‘The Fighter 2′ (Really) and Other Best Picture Sequels
Mark Wahlberg told Extra on the 2011 Oscar red carpet that a sequel to the Best Picture-nominated film The Fighter is up for discussion. It’s not the stupidest idea ever, really: the first film focused on the rise of Massachusetts palooka “Irish” Micky Ward (Wahlberg), but stopped short of his crowning achievement: three, streetfight-style brawls with Arturo Gatti that ended with Gatti winning the series.
Wahlberg says The Fighter 2, if it happens, would focus on these fights. “[We’re gonna] make it real,” he says. Check below for a taste of what he’s talking about. More after the jump:
I’m sold. Director David O. Russell did a great job staging the bouts in The Fighter, so I can’t wait to see what he (or whoever steps in for him) would do with iconic fights like these.
But why stop there, Hollywood? There were 10 Best Picture nominees, right? That’s TEN sequels you can churn out instead of just one. Good God, think of the possibilities. To help the ball get started, we (I) at Fame Hype have thought up pitches for Part 2’s to some of the other BP nominees. No need to thank me. Just remember to give me a “story by” credit.
Oh, almost forgot. A big ol’ SPOILER ALERT if you haven’t seen any of the nominees. Stay tuned for Part 2 tomorrow.
What’s Left to Tell: While True Grit offers plot resolution for Rooster Cogburn (Jeff Bridges) and Mattie Ross (Hailee Steinfeld), the fate of the Texas Ranger LaBoeuf (Matt Damon) is left up in the air.
The Premise: LaBoeuf is demoted within the Texas Rangers after he fails to bring Tom Cheney (Josh Brolin) back alive. He’s assigned a desk job, where his partner is a trigger happy simpleton played by Ben Affleck. LaBoeuf eventually goes rogue to find and kill Rooster and Mattie Ross, and Affleck is assigned the task of hunting him down.
The Grand Finale: Affleck chases Damon to the edge of a cliff and holds him at gunpoint. After a lengthy back and forth (“you gonna shoot me, boy?” “YOU WERE MY HERO!!!”) Affleck finally throws down his guns and makes love to Damon in the hot Texas sun a la Brokeback Mountain. It’s about time we had a Damon-Affleck gay love scene, don’t ya think?
The SMS Social Network
What’s Left to Tell: We get it, Facebook is awesome. Now, let’s talk Twitter. #sequelpitch
The Premise: Set parallel to Mark Zuckerberg’s tumultuous rise to riches, we meet a humble nerd named Jack Dorsey who envisions a way to perfect the short-message style of communication. Key exchange for the trailer is as follows: Dorsey’s lackey #1: “AOL already did this with Instant Messaging.” Dorsey’s lackey #2: “Plus, people get this every day with texting.” Dorsey’s Lackey #3: “I think we might have missed the boat here, Jack.” Dorsey: (slams papers across his desk). “THERE IS A BETTER WAY!!” Plus, we get at least one training montage where Dorsey lays into a heavy bag with Zuckerberg’s picture duct-taped to the front and Survivor singing the theme song (their first recording with the original lineup since 1982) over the soundtrack.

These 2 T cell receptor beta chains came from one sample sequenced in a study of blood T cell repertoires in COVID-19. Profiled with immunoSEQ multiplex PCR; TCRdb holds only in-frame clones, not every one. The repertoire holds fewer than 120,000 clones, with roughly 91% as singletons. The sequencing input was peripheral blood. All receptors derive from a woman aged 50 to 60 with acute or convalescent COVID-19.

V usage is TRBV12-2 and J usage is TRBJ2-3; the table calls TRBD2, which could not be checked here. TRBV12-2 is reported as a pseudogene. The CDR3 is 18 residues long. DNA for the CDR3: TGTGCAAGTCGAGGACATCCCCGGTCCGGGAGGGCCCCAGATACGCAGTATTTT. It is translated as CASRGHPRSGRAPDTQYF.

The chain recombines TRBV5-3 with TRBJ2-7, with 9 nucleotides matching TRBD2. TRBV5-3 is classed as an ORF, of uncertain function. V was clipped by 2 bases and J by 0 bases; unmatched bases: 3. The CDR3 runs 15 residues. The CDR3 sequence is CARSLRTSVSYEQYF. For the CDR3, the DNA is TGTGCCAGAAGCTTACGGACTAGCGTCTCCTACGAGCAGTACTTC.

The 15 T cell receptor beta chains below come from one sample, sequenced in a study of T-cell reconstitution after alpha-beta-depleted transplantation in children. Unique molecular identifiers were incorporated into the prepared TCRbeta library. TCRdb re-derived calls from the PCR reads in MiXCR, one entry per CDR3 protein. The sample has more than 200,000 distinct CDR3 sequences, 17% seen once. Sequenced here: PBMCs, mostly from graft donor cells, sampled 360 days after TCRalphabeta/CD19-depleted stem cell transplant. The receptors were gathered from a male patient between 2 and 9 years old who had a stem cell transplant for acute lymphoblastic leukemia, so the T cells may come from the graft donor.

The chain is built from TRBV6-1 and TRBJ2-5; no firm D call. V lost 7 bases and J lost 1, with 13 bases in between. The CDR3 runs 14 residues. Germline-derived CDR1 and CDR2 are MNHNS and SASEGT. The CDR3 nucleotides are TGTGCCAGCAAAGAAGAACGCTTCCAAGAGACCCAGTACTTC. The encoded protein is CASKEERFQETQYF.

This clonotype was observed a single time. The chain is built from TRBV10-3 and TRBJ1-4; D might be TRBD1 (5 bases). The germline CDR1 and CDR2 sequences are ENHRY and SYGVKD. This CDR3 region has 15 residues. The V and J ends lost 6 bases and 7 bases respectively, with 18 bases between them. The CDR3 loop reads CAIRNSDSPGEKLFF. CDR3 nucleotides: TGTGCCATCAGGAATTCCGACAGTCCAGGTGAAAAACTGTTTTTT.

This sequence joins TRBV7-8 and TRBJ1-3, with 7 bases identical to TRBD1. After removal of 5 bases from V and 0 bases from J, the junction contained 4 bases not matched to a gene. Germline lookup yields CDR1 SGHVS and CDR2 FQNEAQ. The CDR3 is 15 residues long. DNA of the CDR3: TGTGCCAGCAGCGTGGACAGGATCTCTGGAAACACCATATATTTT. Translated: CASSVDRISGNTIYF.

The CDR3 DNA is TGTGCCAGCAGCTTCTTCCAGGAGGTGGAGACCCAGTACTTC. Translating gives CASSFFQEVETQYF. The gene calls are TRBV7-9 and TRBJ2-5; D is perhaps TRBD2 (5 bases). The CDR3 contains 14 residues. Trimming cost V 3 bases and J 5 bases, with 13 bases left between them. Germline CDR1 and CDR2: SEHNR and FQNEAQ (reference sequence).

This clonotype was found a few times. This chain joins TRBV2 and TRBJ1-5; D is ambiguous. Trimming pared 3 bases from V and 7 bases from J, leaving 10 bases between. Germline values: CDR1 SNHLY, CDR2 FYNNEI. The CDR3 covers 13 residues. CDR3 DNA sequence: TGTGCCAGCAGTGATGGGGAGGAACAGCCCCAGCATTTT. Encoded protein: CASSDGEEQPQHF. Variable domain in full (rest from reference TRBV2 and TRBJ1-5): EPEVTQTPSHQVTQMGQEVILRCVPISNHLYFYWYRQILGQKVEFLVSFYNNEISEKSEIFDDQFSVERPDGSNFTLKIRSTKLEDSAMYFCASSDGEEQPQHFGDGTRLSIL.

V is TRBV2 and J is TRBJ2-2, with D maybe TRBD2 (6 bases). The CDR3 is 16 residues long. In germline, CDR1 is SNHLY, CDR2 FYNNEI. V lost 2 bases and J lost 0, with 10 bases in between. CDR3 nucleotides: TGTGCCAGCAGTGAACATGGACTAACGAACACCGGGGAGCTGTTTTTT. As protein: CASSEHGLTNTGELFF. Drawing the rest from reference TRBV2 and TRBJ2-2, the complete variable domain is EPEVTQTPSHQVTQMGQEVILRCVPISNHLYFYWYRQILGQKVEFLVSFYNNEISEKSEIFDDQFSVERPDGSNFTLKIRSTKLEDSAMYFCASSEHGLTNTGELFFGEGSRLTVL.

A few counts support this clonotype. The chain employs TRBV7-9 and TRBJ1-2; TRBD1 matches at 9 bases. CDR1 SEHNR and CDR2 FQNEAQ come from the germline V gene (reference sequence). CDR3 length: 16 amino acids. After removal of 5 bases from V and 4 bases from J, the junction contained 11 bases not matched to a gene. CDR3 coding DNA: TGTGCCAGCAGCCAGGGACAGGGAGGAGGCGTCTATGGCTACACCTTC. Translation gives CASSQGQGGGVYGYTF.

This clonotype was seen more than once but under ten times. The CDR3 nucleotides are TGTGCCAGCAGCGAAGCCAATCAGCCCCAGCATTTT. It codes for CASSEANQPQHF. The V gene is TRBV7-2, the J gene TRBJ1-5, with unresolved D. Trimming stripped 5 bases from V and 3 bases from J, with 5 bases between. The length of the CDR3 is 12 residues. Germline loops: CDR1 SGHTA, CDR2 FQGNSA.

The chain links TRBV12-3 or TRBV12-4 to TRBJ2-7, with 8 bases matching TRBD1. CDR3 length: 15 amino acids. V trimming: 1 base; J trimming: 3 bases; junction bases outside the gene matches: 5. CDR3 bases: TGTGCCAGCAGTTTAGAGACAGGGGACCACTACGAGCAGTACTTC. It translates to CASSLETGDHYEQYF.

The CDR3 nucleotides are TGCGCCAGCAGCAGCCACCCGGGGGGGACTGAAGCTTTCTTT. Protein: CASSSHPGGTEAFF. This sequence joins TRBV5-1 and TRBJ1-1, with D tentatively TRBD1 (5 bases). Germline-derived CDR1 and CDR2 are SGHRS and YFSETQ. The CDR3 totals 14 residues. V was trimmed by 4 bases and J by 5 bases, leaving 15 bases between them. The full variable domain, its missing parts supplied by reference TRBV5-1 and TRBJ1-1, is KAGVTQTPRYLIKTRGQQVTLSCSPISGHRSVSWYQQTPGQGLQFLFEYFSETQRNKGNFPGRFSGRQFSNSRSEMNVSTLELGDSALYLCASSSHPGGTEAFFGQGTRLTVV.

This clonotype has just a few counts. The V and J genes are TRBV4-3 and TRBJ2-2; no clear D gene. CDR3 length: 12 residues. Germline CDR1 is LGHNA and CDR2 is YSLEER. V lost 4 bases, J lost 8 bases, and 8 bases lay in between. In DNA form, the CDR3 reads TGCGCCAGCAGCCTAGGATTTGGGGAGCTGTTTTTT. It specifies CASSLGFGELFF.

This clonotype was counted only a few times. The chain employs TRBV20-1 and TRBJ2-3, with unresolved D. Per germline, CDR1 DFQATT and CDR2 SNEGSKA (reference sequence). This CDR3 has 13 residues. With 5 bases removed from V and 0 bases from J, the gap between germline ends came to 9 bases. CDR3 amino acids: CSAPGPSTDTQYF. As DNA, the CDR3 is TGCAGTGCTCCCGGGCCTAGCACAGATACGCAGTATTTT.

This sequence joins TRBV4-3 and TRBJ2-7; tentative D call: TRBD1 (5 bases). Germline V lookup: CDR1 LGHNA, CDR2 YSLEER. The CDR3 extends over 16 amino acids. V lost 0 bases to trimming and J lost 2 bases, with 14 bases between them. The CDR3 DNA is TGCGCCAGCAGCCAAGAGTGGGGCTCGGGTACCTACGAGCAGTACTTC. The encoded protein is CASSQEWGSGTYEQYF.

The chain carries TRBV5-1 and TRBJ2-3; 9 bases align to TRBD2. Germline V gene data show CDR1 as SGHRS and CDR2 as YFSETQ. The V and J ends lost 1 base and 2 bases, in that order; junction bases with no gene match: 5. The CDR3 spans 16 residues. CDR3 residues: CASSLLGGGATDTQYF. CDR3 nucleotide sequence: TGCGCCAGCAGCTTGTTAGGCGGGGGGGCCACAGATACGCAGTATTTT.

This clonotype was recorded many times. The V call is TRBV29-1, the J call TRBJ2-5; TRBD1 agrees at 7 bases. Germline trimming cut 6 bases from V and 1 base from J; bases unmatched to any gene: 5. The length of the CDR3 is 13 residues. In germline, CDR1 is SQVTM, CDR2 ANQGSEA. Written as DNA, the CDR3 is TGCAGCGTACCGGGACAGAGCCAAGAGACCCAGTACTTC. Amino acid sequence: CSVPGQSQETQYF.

The Grand Finale: A tense meeting with Zuckerberg (Jesse Eisenberg in a cameo) where the latter size each other up and eventually offer an uneasy truce that allows folks to post their Tweets on Facebook. Zuckerberg says to Dorsey: “You will lose.” Dorsey replies: “I must break you.” The film ends with Zuckerberg ominously signing up for a Twitter account, signaling a changing of the guard in social networking.
Before the King’s Speech
What’s Left to Tell: King George (Colin Firth) glosses over his traumatic childhood in his sessions with Lionel Logue (Geoffrey Rush). Now let’s see more of it.
The Premise: Princes Albert (James McAvoy, playing a young Firth) and David (keep Guy Pearce, because that dude doesn’t get nearly enough work these days) rise through adulthood as sons of the King (Michael Gambon still). We move through Bertie’s childhood experiences with his abusive nanny (Meryl Streep) and the braces that corrected his knobbed knees, on through his and David’s teenage years, where they plowed through every willing wench in the Kingdom.
The Grand Finale: The adult Bertie (now Firth again) marries Elizabeth (Helena Bonham Carter) and, after their wedding night, takes a leisurely through London the next morning. He opens his paper and flips straight past an advert for Lionel Logue’s speech therapy and lays eyes on a radio microphone for the first time ever in a store window. He glances longingly, meaningly, fearfully at it, and….scene.
Toy Story 4
What’s Left to Tell: They made it through three of these things. You’re telling me they can’t milk a fourth?
The Premise: A crazy Internet conspiracy theorist discovers the toys are alive and ignites a government investigation. Woody and Co. (voiced by the same people, although contract disputes will force Pixar to replace Tim Allen with The Rock) come out to their owner and join and Underground Railroad of toys, led by a radical Darth Vader toy hellbent on world domination. The toys are eventually found and rescued once again by Andy, who is now a 34-year-old man with kids of his own.
The Grand Finale: Not sure yet, but judging from the last one, it’ll probably be some ungodly thing that makes grown men openly weep.
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